Throughout the first season of Moto2, there was much smugness among the diehard curmudgeons who had bemoaned the loss of the two-stroke 250s at the fact that the 600cc four strokes were considerably slower than the old 250s were. The old guard treated the Moto2 machines with disdain, regarding them as little more than jumped-up sportsbikes, bearing little relation to true Grand Prix Machinery.
There was some merit in their argument: The 250cc two-cylinder two strokes were jewels of engineering, beautifully constructed, lightweight, powerful and precise as a surgeon's scalpel. The Moto2 bikes were bigger, bulkier, and in part thanks to the rudimentary electronics and slipper clutch, much more out of shape into and out of corners. If 250 races were like a fight to the death by olympic fencing champions, Moto2 races were like a barroom brawl after the bar had been drunk dry.
The Moto2 and 125cc riders got a break on Saturday, the weather gods deciding to, if not exactly smile, then at least hold off on the punishment for the second day of the IRTA test at Jerez. The paddock awoke to clear skies, but the cool temperatures and strong wind was hardly conducive to posting fast times, the track still damp and treacherous in patches until well into the afternoon.
The point of selecting Jerez as the location for the official Moto2 and 125cc test is to escape the worst of Europe's winter, but the trouble is that sometimes, you can run, but you can't hide. That was very much the case on the first day of the three-day test, with cold temperatures and heavy rain making riding a very tricky affair, and one which a number of riders chose to sit out altogether, most notably last year's championship runner up Julian Simon.
But between - or more accurately, before - the showers, the vast majority of riders took the opportunity to give their Moto2 machines a shakedown run, using the official Moto2 engines supplied by Geo Tech for the first time, the engines which the teams will be using for this test, and the following three races. Despite the fact that everyone is now on equal equipment - at least in the engine stakes - the conditions meant we were still denied a realistic look at the comparitive strengths of the field.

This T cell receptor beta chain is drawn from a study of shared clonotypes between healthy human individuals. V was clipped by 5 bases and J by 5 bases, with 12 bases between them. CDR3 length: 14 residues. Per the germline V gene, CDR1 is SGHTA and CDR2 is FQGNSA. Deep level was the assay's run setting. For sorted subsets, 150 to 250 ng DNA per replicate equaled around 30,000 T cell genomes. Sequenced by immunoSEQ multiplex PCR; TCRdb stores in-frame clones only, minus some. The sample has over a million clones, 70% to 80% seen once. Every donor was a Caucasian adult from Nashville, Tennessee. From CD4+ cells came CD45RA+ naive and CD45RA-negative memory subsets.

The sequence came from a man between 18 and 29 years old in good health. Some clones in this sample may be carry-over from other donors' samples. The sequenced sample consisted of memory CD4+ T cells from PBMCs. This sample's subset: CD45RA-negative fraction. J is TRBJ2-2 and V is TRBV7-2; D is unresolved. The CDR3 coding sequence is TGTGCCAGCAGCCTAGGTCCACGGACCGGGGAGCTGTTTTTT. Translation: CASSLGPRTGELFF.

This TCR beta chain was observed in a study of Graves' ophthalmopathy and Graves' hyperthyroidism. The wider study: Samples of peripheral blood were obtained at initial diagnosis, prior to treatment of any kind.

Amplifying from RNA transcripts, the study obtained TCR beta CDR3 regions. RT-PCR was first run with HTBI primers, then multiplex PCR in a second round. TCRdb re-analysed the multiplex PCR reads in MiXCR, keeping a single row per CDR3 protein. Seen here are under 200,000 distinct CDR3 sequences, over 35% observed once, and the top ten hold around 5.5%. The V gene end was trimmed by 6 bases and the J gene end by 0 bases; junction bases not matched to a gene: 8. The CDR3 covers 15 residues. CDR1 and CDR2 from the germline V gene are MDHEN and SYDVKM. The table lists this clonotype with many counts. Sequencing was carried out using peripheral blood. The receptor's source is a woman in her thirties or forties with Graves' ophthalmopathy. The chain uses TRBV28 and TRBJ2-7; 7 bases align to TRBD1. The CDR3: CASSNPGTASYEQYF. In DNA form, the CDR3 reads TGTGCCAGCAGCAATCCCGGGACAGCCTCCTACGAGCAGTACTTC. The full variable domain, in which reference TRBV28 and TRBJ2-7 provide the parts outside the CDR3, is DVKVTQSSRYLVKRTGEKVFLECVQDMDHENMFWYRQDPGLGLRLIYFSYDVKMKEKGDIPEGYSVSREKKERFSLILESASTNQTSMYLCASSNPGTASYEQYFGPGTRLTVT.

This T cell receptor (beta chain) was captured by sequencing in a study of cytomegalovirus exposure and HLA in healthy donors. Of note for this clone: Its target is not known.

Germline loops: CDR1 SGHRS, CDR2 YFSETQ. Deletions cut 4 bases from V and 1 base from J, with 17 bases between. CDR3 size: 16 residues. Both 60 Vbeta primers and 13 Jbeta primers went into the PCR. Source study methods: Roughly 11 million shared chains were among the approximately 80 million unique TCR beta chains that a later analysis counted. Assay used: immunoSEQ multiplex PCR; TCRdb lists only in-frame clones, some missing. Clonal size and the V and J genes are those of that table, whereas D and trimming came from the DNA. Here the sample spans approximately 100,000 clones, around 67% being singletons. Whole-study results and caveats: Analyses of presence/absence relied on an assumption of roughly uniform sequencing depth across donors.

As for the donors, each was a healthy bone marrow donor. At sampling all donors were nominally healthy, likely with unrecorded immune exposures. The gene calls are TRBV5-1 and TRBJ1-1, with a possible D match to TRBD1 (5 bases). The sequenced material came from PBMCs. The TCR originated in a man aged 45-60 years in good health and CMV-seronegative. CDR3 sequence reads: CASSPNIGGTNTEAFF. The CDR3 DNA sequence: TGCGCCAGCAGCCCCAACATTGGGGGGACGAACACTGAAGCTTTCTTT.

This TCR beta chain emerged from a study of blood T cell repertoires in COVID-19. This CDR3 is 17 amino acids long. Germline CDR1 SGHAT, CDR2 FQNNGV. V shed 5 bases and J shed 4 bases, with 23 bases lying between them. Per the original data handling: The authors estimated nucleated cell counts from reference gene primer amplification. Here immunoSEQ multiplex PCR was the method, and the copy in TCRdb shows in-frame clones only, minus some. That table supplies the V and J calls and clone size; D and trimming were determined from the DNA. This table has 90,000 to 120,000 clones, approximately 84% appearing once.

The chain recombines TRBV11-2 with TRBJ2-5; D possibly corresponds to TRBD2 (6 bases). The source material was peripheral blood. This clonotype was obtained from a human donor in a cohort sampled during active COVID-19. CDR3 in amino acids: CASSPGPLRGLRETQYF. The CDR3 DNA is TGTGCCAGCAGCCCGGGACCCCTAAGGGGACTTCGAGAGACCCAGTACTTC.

With the weather greatly improved from Friday, our shooter-on-the-scene Andrew Gosling of TBGSport ventured beyond the confines of pitlane, and sent us back the following shots:
MODERATOR: Ben, quite a weekend for you. Up and down, as it has been for I think most people here at Indianapolis. First of all, congratulations, pole position. Two weeks ago was the first front row, and now you've gone one better in pole.
Here at MotoMatters.com, we are not in the habit of publishing press releases unless they have something of particular interest to impart. That is very much the case with the interview with Red Bull Ajo rider Marc Marquez that arrived in our mailboxes. Despite being a press release from a sponsor - therefore avoiding controversy and difficult questions - the interview is highly illuminating about Marquez. The current 125cc championship leader is widely tipped for success, underlining his status in the paddock by becoming the first rider to win five 125 races in a row at the Sachsenring, and looking just about unbeatable. At the age of just 17, Marquez looks to have a big future in MotoGP. Here's what he had to say to the Repsol Media service:
After so many weeks of races one after the other, are you looking forward to slowing the pace down a bit?
"It's true that racing every week can be hard but, in my case, where I have been winning and things came easily, I've been very motivated weekend after weekend. The holidays are always good though, even more when you've done your work well beforehand".
Does interrupting such a good run bother you?
"Yes. When you have everything going well, you're riding comfortably, with confidence and, on top of that the wins are coming, you would race every weekend, but it's also good to disconnect and come back to the second half of the championships stronger".
With so much racing, so much travelling and so many days away from home, do you get worn out?
"No, because if you manage it well, when you finish a race you can do some light exercise which helps you to recover well. Also, in winter we do an intensive preparation which has to keep us going all season".
Which win has been the most exciting for you?